Kat - And I guess, does that tell you a bit about the sorts of things you should be looking out for when you do get the data from this telescope.
Andrew - Yes. It tells us about how should we process the data coming from this telescope to really get everything. One of the big things that's changing in astronomy is, it's no longer about one person going up a mountain and taking a picture of one object. We now get catalogues of millions of objects and then we have to work out how do you piece together all that massive amount of data. What this work is really about, is showing if you process that data in the right way then you're going to get this handle on what's generating all the energy in the universe.
Kat - So, what do we know about some of the light sources in the universe and what are you trying to find out about them?
Andrew - Well, we know about the brightest light sources in the universe. If you're flying on a clear night and you look down at the Earth below then what will immediately be quite obvious to you is, if there's a big city underneath, you'll see a bright glow coming from that city. But it might be that actually, there are a lot of towns surrounding the city or reaching far out into the countryside which themselves, they only have a few lights, only a few streetlights per town. So, they appear much dimmer than the city does. But on the other hand, there are many, many more towns than there are cities. So, if you're able to get a really good bird's eye view of this, you might be able to tell actually there's more light in total being generated by these many, many tiny towns compared to maybe just one big city.
Kat - And if light is energy then that could actually be a much more important energy source in the universe.
Andrew - Exactly. So, the universe doesn't care where its light is coming from and it may be that these tiny towns or, as they actually are in the universe, very small galaxies are generating huge amounts of energy. We just don't see it directly because we tend to just pick out the big cities, or in the universe, it's known as quasars or really large galaxies.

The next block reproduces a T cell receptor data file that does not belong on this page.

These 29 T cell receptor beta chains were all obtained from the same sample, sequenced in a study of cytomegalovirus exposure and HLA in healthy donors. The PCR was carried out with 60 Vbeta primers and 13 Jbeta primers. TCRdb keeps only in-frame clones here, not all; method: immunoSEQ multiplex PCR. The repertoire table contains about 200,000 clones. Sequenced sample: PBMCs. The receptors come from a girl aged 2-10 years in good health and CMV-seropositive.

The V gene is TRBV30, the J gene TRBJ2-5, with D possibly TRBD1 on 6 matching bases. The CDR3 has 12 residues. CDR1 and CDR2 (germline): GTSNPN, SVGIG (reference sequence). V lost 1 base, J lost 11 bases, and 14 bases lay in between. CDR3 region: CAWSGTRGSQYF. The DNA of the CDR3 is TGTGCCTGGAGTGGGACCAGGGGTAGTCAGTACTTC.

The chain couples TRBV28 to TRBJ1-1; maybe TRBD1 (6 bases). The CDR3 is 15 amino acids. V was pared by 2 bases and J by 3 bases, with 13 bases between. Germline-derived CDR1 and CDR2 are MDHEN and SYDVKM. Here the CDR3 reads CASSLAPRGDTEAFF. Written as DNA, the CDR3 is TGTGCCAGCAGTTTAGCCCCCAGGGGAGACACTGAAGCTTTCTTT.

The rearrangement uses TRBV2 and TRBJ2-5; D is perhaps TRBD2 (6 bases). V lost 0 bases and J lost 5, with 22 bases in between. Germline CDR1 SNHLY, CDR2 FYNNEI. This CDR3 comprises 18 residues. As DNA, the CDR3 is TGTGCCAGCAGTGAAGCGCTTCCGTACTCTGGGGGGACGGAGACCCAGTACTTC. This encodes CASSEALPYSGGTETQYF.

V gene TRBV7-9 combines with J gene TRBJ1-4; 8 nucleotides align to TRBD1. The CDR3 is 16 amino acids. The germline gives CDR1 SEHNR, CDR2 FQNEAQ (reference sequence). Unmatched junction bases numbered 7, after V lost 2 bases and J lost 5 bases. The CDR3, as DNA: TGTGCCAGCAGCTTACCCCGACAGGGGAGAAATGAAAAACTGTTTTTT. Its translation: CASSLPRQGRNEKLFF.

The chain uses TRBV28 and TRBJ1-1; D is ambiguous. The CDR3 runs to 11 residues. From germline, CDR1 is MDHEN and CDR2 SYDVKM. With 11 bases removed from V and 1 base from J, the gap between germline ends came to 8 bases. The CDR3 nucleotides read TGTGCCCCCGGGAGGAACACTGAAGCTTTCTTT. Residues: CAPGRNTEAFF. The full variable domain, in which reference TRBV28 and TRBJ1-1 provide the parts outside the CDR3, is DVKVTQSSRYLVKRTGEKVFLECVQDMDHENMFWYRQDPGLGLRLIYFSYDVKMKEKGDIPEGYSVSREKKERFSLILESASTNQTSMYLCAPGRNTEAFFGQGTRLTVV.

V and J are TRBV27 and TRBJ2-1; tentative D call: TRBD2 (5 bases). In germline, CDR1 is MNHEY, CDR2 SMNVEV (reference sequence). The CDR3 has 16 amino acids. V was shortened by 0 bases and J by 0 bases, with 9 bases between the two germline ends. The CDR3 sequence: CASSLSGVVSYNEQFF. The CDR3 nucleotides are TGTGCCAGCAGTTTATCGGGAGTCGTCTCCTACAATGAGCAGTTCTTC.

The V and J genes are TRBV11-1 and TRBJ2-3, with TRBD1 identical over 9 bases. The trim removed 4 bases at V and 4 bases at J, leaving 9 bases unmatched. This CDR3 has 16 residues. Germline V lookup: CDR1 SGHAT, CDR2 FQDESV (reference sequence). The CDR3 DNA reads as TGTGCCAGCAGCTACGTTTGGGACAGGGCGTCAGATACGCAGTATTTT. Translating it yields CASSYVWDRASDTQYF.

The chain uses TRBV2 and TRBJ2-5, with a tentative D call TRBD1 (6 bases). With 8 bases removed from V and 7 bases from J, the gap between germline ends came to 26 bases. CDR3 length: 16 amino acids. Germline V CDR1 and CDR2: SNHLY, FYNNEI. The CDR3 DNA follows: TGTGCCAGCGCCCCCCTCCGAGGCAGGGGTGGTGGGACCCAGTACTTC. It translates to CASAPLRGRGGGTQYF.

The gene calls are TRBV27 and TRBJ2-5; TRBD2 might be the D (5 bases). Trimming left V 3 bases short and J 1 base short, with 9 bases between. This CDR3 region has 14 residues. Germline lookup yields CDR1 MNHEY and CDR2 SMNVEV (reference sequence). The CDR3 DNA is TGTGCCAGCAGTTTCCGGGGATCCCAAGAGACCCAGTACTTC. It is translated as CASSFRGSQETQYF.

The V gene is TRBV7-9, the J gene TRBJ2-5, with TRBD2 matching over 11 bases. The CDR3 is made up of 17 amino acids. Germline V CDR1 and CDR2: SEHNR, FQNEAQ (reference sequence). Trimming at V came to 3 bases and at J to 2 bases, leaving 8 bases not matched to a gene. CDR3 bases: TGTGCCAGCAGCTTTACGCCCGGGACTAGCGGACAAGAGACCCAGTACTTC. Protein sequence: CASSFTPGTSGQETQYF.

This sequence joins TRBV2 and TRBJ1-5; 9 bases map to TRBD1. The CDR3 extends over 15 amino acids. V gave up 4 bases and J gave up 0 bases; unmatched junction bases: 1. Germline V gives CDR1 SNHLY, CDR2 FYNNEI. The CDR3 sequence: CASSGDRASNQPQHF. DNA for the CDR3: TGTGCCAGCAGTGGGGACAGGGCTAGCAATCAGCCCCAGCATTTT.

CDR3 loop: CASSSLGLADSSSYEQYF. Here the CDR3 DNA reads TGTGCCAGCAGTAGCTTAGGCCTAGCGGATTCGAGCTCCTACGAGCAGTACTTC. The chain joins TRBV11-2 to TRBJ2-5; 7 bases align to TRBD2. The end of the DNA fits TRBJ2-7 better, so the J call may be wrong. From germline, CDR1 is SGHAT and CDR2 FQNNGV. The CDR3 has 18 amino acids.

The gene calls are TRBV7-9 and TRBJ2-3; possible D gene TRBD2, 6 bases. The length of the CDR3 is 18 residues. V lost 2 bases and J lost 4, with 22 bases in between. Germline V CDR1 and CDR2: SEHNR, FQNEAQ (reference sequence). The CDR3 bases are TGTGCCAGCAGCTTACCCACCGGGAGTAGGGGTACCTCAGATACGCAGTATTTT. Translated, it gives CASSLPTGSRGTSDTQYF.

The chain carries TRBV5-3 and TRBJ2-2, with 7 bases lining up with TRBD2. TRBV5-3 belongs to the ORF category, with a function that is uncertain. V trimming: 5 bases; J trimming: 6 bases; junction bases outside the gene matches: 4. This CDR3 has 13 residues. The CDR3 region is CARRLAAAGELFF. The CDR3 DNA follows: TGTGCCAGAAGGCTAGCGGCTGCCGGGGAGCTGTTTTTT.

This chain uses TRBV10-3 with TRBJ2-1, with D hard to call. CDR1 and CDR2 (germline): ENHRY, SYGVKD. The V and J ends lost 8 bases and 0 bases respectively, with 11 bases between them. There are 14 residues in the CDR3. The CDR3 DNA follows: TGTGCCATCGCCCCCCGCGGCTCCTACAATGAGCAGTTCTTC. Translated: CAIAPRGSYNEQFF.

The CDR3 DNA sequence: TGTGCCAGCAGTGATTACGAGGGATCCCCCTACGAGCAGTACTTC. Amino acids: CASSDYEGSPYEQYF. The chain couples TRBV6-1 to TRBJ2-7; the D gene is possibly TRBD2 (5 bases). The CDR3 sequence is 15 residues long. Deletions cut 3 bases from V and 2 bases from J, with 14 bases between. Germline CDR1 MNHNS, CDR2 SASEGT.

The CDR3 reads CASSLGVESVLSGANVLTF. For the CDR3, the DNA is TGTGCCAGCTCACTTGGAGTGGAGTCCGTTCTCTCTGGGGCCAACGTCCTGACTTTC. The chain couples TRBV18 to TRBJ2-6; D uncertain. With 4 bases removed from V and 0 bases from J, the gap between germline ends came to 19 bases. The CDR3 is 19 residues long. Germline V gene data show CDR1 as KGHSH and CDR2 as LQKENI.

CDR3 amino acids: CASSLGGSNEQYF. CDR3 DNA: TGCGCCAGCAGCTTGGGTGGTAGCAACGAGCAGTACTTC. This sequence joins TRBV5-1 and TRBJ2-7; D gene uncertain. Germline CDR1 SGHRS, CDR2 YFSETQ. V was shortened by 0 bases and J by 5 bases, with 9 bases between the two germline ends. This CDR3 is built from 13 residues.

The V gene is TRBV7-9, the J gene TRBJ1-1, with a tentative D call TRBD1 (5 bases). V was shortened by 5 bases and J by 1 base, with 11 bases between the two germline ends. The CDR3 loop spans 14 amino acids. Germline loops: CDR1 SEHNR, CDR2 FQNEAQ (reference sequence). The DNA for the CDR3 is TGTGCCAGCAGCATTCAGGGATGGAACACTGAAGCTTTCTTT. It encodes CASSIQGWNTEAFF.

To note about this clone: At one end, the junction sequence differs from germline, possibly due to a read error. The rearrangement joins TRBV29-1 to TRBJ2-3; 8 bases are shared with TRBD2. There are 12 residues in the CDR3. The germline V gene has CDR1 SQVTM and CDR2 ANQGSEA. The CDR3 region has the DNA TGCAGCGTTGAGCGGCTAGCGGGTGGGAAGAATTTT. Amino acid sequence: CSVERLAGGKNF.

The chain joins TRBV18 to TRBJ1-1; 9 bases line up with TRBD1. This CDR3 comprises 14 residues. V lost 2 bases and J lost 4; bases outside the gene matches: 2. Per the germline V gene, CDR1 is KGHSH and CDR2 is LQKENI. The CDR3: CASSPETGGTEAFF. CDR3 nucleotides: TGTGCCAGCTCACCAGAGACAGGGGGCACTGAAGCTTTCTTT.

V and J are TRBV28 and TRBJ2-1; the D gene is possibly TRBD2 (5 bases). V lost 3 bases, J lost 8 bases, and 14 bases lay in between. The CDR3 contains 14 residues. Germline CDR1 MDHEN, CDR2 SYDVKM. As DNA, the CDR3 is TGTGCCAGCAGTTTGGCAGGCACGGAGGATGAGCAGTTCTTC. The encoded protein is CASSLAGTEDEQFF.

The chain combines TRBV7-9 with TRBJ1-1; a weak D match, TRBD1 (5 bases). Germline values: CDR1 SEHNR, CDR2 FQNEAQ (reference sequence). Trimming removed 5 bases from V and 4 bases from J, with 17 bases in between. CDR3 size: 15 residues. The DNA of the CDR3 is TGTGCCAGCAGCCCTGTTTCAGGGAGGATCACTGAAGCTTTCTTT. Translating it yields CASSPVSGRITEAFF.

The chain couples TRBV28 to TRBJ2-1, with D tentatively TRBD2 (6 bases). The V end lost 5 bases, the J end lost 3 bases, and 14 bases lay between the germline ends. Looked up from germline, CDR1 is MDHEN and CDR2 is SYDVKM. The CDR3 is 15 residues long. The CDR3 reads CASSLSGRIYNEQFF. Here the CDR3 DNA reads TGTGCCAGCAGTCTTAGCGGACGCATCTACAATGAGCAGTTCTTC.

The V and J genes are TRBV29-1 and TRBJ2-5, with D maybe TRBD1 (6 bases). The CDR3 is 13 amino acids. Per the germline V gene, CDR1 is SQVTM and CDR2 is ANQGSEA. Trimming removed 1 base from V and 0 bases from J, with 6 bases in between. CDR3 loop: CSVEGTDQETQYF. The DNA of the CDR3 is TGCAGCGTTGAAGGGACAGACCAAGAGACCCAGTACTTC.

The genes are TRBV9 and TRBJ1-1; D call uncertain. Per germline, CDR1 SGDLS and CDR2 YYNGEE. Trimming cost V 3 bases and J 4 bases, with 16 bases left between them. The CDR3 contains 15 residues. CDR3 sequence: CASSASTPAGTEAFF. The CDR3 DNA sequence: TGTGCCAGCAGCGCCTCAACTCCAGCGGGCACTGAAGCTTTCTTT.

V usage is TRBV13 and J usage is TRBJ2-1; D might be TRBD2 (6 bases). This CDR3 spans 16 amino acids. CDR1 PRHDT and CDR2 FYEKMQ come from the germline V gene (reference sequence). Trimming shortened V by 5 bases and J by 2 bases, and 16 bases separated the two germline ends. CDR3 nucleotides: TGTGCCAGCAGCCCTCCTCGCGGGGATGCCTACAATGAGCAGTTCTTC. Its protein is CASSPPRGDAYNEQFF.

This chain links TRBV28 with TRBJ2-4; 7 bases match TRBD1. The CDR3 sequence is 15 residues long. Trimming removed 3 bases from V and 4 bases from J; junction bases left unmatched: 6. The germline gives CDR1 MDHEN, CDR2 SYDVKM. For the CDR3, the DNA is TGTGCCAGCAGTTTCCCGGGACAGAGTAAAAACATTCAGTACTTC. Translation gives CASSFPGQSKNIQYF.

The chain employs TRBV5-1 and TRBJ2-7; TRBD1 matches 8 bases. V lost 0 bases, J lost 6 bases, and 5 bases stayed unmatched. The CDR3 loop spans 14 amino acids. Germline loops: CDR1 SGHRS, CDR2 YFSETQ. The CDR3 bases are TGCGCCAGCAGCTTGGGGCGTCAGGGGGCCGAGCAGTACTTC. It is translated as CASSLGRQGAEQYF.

Kat - Does it kind of blow your mind, thinking that you're studying something that is so far away?
Andrew - Yeah. When you're researching this stuff, you tend to kind of pull these two things apart a bit because it turns out, you can analyse all this with maths and it all goes into bits and numbers on scraps of paper, on computers and so on. But then occasionally, you do just stop and think, "Wow! We're talking about - as you're saying - thousands of millions of light years across." Those really are just massive scales and it's amazing that we have technology now that can actually start to tell us about those kind of scales.
Kat - When you look up at the night sky, you're thinking, out there somewhere is a quasar that they can look at with my telescope.
Andrew - Absolutely. In fact, if anything, you look up at the night sky now and you think, "This is all small fry." I mean, the universe is so much bigger than what we can see unaided.
Dave - Kat Arney, speaking to Dr. Andrew Pontzen from the University College London.